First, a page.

It’s been exactly a year since The King of Staten Island premiered: the Pete Davidson-Judd Apatow collaboration which delved into the distinct comedy of New York’s forgotten borough. Due to the Covid pandemic, The King of Staten Island missed out on a larger theatrical release but has since found a vibrant life on HBO, re-playing often and available to stream anytime on HBO Max.
During the past year of lockdown, this flick — not exactly a teen movie, but certainly a coming-of-age tale — has become a fixture in my house. It’s fun, Davidson’s wisecracks and goofy grin punctuating lazy days and restless nights. But there’s more at work, too, in this unusual story of millennial angst and family trauma. In fact, I’d argue it’s the film for our times.
The King of Staten Island
The King of Staten Island follows the story of Scott Carlin (Pete Davidson), a 24-year-old wannabe tattoo artist living in his mom’s basement on Staten Island. Scott’s mom (Marisa Tomei) is a widow, working multiple jobs to support two children since the death of her firefighter husband many years earlier. Despite this working-class environment, Scott resists work of any kind. He’s content to smoke weed every day and doodle ink all over his equally inept group of friends. When Scott’s little sister (Maude Apatow) leaves for college, the dynamic of the house shifts, and Scott is left struggling to make a change.
Along the way, there is a spunky love interest (Bel Powley), a looming step-father figure (Bill Burr), a wise old fire chief (Steve Buscemi), and a whole other cast of kooky characters (and big names) that fill out the world of Scott’s Staten Island. An island that was modeled directly after the main actor’s.
Pete Davidson joined the cast of Saturday Night Live in 2014 when he was just 20 years old. And it didn’t take long before the sarcastic wunderkind was the breakout star, widening the appeal of NBC’s classic sketch show to newer, younger audiences. For a taste of Davidson’s true stand-up persona, which draws so heavily from his Staten Island upbringing, check out his viral Weekend Update from the interview above. As SNL began offering Davidson more creative freedom, his following grew until the sardonic New York charmer became something of a household name. (His brief, heavily publicized engagement to pop star Ariana Grande also certainly played a part.)
Davidson’s stand-up persona offers a fitting introduction to his real life. Pete Davidson was born on Staten Island in 1993 to parents Amy and Scott Davidson. But when Pete was just 7 years old, Scott, a New York City firefighter, died while serving in Manhattan during the September 11 attacks on the Twin Towers. Reportedly, Scott was last seen entering the Marriott World Trade Center hotel just before it collapsed. As a young boy, Pete was greatly affected by the shocking loss. Throughout his life, he’s suffered from anxiety, depression, and suicidal tendencies. After self-medicating with drugs for years, more recently, the comedian was diagnosed with a borderline personality disorder. These themes of mental illness feature front-and-center in the semi-autobiographical King of Staten Island, which Davidson co-wrote with David Sirius and producing legend Judd Apatow.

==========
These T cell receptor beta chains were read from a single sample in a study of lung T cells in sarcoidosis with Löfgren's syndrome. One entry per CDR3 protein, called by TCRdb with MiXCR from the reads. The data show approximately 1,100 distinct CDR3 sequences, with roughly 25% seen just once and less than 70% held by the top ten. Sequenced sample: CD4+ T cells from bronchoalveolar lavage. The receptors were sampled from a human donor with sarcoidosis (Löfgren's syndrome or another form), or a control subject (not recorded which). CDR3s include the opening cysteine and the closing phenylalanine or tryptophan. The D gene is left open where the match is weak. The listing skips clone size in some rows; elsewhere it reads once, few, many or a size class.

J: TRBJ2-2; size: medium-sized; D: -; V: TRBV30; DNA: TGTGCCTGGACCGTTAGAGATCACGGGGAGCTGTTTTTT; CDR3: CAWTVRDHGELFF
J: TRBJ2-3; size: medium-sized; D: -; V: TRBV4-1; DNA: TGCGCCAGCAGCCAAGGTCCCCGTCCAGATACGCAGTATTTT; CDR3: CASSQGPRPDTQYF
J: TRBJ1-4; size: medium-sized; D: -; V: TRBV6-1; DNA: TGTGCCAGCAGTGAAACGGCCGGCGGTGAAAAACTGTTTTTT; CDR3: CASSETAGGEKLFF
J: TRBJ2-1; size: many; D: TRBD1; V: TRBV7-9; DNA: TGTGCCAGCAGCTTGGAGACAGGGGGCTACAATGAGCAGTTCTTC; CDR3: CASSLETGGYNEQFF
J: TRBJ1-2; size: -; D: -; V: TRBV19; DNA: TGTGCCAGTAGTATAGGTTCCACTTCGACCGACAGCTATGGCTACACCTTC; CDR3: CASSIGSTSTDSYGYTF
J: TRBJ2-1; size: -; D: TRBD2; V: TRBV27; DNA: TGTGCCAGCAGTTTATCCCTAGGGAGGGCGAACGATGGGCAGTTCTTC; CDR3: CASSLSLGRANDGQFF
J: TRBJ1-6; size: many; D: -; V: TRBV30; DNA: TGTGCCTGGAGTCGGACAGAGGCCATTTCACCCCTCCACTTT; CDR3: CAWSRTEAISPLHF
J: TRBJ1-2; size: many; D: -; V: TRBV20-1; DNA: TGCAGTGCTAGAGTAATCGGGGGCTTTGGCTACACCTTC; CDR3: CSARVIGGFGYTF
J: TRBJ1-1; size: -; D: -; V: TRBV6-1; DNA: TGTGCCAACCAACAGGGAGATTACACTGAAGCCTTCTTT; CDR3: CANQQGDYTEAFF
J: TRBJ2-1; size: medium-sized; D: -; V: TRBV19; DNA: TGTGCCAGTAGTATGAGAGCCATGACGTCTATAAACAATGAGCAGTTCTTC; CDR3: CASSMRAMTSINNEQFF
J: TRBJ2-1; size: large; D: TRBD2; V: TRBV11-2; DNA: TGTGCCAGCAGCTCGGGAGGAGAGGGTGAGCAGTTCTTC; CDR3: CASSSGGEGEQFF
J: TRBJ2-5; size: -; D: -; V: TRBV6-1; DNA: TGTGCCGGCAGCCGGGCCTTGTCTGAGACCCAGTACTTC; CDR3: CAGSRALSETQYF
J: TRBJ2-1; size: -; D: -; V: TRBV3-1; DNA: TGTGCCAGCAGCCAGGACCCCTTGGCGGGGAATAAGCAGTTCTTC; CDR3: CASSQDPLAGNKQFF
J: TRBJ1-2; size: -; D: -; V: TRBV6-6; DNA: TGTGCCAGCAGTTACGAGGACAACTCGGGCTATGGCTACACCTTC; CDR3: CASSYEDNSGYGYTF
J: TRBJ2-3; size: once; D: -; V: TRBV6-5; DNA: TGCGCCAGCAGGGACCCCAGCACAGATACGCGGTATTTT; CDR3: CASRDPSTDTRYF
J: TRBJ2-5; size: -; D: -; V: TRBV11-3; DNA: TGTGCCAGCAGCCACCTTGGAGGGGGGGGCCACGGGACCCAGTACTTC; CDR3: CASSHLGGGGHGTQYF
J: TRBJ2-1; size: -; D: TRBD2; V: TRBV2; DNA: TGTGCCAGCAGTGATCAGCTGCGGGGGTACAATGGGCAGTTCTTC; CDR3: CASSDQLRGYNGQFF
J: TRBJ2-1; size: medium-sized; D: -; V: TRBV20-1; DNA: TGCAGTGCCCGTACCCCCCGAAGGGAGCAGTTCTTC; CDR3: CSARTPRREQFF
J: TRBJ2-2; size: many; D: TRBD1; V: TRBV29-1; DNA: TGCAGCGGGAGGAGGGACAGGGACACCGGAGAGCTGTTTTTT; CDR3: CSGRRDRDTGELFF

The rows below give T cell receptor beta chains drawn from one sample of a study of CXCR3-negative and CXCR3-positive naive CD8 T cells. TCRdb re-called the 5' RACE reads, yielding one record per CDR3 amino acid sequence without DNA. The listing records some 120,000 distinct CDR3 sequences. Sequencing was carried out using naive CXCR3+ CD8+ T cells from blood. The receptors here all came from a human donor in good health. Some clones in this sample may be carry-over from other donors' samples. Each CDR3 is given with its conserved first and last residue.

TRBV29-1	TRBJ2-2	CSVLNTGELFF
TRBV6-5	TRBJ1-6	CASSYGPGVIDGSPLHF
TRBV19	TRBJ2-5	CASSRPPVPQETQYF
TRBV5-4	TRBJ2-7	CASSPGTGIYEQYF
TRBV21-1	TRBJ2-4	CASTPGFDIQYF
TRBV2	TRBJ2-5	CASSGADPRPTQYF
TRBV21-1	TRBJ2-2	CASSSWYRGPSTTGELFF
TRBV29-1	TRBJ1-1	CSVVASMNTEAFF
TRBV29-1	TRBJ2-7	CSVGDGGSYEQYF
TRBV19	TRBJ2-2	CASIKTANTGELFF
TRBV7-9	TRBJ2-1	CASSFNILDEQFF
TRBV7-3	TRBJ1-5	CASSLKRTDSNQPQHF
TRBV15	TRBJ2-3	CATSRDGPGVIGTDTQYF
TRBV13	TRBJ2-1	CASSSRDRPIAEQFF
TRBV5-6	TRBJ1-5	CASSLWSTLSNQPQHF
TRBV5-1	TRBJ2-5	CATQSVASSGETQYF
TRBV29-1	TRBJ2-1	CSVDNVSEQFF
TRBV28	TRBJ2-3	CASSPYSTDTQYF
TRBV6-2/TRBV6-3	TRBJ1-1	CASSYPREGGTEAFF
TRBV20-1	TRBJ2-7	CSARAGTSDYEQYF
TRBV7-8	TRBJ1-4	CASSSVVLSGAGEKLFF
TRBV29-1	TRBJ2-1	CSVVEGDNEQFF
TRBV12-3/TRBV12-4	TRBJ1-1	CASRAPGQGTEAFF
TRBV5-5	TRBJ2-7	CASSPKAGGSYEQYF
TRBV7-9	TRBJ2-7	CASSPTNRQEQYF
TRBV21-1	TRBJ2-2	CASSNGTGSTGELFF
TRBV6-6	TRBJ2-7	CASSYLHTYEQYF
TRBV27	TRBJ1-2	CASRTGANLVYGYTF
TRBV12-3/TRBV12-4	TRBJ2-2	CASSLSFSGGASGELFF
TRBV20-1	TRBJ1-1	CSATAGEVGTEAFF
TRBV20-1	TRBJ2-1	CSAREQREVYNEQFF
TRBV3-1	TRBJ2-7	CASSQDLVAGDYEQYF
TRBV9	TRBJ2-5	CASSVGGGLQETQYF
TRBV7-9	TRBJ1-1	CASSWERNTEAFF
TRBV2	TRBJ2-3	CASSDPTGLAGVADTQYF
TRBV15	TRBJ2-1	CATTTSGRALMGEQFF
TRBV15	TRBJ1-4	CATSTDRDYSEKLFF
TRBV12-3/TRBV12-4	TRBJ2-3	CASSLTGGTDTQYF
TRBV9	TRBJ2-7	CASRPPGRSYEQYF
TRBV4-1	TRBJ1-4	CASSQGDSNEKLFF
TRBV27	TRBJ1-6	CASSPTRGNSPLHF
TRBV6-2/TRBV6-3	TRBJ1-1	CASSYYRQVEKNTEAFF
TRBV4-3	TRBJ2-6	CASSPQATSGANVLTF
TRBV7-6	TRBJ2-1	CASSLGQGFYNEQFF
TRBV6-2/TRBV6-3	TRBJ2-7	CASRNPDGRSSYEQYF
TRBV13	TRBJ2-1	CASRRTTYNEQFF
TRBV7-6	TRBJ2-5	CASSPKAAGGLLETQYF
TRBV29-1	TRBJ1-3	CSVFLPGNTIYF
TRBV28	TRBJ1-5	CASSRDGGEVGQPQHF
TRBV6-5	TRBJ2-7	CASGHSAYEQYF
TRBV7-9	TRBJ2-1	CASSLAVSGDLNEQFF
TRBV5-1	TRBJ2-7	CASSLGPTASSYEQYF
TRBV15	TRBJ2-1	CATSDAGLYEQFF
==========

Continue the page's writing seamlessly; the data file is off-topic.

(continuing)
Why It Works
The King of Staten Island essentially occurs as a series of vignettes: short, stand-alone scenes which balance comedy and drama in equal parts. In this case, that segmented format tosses viewers quickly into Scott’s colorful chaos. And is all the better for it. The atmosphere of The King of Staten Island is a bit amorphous as Scott bounces between peers and (dodges) responsibilities. But as his misadventures layer, you’ll find yourself noting the sweet spots. It’s a great re-watch since the chapter-like narrative allows for anyone to jump in at any time — including you, the viewer.
Every time I see The King of Staten Island, I’m awed by its ability to fulfill the lightweight function of a “comfort watch” while delivering a bit of deeper commentary. As you might have noticed, the protagonist’s name in The King of Staten Island directly honors Davidson’s late father. And that carefully named character, Scott, is just a year older than I am. We grew up in similarly post 9/11 worlds, where patriotic heroes were revered while a disaffected youth was left reeling. Lost. Maybe it feels that way for every generation in America. But there are few films that illustrate, let alone target, the elongated adolescence which plagues us anxious 90’s babies. One year later, The King of Staten Island remains a special comedic treat.